A High Father or High Mother who constructs a building reduces its cost by 25% and reduces the time required to build it by 25% as well.
Sacrifices: Followers perform one week of hard labor for a worthy community cause, at least twice per year. They also sacrifice scrap lumber on a monthly basis by burning it. The clerics then mix the ashes with holy water and use the mixture to bless new building material.
The Home Foundation’s temples are practical buildings designed to fit with the local architecture and building materials. They feature a large, rectangular hall for worship, but they also use the same hall for their dances and other social activities. Popular decorations in the halls show portraits of large, happy families. Temples feature only one story for the safety of the children and the comfort of the elderly.
The temples are very friendly to children, and services tailored to a young audience are common. The clerics spend many hours tending to orphaned and lonely children and help many of them grow up to be a useful part of society. Child-sized private rooms are a luxury of space that not all temples can afford, but comfortable barracks-style common rooms for the children are an important part of the temple.
Cathedrals spread wide rather than high. Their central hall usually boasts a grand continual flame-chandelier, and the altar is covered in gold. The lighting effect is warm and comforting.
The holy seat of the Home Foundation is in Zha-Nehzmish, where it has been for centuries. A few generations ago, one of the Grandfathers began a tradition there that has spread to some of the other Svimohzish temples: the Grandfather conducts ceremonies while standing in the middle of the worshippers, who sit on the floor. The worshippers enjoy this close connection with the highest cleric in the faith, and he has instilled great personal loyalty with his followers.
Razhan Hoshano Newhiz has been Grandfather since 548 IR. He’s unique in that his real grandfather was a Grandfather also from 480 to 503 IR. Razhan literally grew up in the faith’s seat and knows the faith’s inner workings better than anyone else.
Razhan’s critics claim that he fails to fully utilize the enormous power he controls within the city of Zha-Nehzmish. His followers are very numerous and include the entirety of several guilds. He could conceivably manipulate legislation very effectively.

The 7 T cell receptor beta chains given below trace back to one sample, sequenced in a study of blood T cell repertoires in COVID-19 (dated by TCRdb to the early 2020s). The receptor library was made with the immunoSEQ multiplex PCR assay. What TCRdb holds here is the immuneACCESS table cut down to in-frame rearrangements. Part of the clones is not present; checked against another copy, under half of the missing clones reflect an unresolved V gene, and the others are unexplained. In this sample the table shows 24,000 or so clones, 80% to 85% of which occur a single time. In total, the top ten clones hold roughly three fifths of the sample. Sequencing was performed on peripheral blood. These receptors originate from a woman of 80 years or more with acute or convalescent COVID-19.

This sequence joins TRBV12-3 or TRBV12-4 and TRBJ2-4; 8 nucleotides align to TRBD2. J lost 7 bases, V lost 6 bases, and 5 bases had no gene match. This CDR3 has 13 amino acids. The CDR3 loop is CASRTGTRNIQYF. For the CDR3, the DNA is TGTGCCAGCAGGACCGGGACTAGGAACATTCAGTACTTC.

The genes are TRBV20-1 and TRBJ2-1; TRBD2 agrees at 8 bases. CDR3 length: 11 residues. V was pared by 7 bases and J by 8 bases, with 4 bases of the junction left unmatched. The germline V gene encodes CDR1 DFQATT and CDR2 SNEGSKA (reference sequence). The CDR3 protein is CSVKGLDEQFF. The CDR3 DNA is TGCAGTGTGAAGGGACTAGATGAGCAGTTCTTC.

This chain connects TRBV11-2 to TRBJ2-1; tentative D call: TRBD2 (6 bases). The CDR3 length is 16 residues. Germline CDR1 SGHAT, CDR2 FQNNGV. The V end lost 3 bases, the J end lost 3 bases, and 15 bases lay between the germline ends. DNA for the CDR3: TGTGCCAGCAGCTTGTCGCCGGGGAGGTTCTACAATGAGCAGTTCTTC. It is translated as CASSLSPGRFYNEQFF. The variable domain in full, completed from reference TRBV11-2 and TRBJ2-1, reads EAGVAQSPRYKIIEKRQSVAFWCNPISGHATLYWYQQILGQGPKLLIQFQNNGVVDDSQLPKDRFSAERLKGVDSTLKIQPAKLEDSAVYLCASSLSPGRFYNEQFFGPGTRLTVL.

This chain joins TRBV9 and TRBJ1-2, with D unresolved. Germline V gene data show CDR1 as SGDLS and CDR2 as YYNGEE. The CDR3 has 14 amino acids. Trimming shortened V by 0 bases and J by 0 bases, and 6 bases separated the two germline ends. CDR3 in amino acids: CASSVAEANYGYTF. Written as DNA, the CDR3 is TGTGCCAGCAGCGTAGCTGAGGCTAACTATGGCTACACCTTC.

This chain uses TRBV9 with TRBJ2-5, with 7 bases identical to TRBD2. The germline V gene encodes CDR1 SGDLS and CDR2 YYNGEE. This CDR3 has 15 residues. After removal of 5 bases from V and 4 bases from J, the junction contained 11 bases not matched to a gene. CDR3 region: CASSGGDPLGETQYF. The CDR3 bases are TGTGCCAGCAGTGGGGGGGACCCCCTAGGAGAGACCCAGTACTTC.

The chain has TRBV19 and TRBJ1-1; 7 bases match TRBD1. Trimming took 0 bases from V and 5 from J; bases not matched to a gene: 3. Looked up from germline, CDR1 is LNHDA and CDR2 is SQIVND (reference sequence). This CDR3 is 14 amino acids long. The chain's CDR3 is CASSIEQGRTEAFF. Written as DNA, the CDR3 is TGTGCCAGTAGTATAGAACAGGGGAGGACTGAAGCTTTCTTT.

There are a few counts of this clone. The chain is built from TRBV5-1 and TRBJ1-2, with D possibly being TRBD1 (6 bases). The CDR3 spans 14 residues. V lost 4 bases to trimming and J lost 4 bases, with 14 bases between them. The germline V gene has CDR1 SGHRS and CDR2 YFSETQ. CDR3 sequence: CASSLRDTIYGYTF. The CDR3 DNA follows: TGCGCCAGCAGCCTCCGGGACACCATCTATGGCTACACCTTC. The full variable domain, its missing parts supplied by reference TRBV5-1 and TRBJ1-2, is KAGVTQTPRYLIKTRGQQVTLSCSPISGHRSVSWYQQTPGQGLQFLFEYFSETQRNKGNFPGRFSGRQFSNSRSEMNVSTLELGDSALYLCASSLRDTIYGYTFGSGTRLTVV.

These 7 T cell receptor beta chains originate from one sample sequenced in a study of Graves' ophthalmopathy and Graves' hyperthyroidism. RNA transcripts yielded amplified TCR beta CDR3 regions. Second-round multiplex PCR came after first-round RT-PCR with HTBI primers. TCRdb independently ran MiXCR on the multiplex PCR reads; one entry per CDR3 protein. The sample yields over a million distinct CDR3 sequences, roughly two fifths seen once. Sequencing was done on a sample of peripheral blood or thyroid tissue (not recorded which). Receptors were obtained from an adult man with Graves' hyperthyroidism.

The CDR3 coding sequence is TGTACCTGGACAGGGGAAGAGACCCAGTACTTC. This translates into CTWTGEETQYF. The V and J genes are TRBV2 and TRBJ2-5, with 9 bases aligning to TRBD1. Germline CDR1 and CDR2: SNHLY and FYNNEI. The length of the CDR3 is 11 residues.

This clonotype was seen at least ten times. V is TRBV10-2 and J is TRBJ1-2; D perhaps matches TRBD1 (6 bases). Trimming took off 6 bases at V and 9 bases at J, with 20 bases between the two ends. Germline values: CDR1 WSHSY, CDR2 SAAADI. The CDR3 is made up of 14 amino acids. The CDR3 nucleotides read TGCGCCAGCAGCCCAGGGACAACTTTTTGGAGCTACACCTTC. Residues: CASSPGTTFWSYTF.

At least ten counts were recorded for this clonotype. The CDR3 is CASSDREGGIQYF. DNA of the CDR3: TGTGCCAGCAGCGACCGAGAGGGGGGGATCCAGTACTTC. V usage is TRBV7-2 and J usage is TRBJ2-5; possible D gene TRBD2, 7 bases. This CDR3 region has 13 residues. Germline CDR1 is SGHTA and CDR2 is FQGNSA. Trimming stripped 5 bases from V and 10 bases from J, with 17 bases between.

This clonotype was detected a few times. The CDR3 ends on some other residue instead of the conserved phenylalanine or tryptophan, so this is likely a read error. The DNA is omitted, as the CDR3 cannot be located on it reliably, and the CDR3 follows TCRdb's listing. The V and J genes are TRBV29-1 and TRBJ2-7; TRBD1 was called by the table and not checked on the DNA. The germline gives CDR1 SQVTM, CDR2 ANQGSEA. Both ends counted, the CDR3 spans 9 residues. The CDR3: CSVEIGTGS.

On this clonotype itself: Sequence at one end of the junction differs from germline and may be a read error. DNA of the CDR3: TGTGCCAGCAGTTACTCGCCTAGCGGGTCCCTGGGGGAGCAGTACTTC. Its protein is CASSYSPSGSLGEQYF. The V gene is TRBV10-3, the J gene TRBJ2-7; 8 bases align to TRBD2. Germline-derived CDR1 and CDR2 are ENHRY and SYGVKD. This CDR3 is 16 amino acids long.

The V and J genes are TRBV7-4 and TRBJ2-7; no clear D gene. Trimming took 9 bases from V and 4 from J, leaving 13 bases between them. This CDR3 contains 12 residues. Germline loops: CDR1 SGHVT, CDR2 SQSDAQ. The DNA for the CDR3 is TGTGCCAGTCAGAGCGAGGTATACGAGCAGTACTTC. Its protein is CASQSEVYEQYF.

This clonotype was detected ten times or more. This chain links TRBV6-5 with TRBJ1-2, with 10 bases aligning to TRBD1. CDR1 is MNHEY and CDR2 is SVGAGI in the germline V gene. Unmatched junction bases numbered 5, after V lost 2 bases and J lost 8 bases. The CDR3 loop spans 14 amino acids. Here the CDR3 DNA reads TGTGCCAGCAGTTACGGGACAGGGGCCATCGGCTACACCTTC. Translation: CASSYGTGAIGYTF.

Razhan counters this criticism by pointing out that the ability to do something does not mandate its doing. He spends his time with his wife and among his dozen children and grooming Hamaka to take over when he retires. That, he says, is exactly what any Brother of Industry should do, regardless of rank.
|Friends and Allies:|
|The Founder’s Creation: “They do good work, providing sound foundations for people to build a life on. They also make good buildings.”|
|The Parish of Love: “Any group that can see this much love in the world is a good group of people. They sometimes put love over family, but love is a very important part of any family.”|
|The Theater of the Arts: “An entertaining group; they are useful in maintaining a community.”|
|The Hall of Oaths: “Every community is based on a foundation of trust, and these fine people show us how to build that foundation.”|
|Foes and Enemies:|
|The House of Vice: “Every community has someone who would rather starve in the winter than save in the summer…”|
|Temple of Strife: “They are a blight on the world, and we work to protect ourselves from them.”|
|The Confuser of Ways: “We need trust on which to build a strong community, but every act the Impostors perform hurts that trust.”|
|The Courts of Inequity: “They are sickeningly righteous, even while they kill and spread envy throughout the lands.”|